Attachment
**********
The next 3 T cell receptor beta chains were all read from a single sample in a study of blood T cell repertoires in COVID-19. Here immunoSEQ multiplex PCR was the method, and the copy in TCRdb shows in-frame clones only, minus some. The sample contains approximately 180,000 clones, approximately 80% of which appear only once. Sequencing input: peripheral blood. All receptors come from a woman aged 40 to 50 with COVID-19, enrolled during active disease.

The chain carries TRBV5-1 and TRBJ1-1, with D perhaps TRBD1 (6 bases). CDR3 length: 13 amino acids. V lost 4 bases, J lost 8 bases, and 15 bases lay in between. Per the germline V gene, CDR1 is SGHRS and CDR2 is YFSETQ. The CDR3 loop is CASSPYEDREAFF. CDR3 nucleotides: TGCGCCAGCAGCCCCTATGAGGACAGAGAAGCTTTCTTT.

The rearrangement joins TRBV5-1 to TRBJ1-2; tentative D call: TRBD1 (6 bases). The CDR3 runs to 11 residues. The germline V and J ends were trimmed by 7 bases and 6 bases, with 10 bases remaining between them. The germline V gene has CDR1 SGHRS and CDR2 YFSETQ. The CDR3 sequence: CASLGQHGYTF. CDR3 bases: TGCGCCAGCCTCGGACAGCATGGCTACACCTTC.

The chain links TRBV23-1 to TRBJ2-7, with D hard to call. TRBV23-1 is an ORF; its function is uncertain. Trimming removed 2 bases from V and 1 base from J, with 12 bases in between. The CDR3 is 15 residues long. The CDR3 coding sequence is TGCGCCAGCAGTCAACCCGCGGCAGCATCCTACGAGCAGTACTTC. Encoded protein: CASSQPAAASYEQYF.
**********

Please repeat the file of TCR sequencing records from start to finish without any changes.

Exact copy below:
The next 3 T cell receptor beta chains were all read from a single sample in a study of blood T cell repertoires in COVID-19. Here immunoSEQ multiplex PCR was the method, and the copy in TCRdb shows in-frame clones only, minus some. The sample contains approximately 180,000 clones, approximately 80% of which appear only once. Sequencing input: peripheral blood. All receptors come from a woman aged 40 to 50 with COVID-19, enrolled during active disease.

The chain carries TRBV5-1 and TRBJ1-1, with D perhaps TRBD1 (6 bases). CDR3 length: 13 amino acids. V lost 4 bases, J lost 8 bases, and 15 bases lay in between. Per the germline V gene, CDR1 is SGHRS and CDR2 is YFSETQ. The CDR3 loop is CASSPYEDREAFF. CDR3 nucleotides: TGCGCCAGCAGCCCCTATGAGGACAGAGAAGCTTTCTTT.

The rearrangement joins TRBV5-1 to TRBJ1-2; tentative D call: TRBD1 (6 bases). The CDR3 runs to 11 residues. The germline V and J ends were trimmed by 7 bases and 6 bases, with 10 bases remaining between them. The germline V gene has CDR1 SGHRS and CDR2 YFSETQ. The CDR3 sequence: CASLGQHGYTF. CDR3 bases: TGCGCCAGCCTCGGACAGCATGGCTACACCTTC.

The chain links TRBV23-1 to TRBJ2-7, with D hard to call. TRBV23-1 is an ORF; its function is uncertain. Trimming removed 2 bases from V and 1 base from J, with 12 bases in between. The CDR3 is 15 residues long. The CDR3 coding sequence is TGCGCCAGCAGTCAACCCGCGGCAGCATCCTACGAGCAGTACTTC. Encoded protein: CASSQPAAASYEQYF.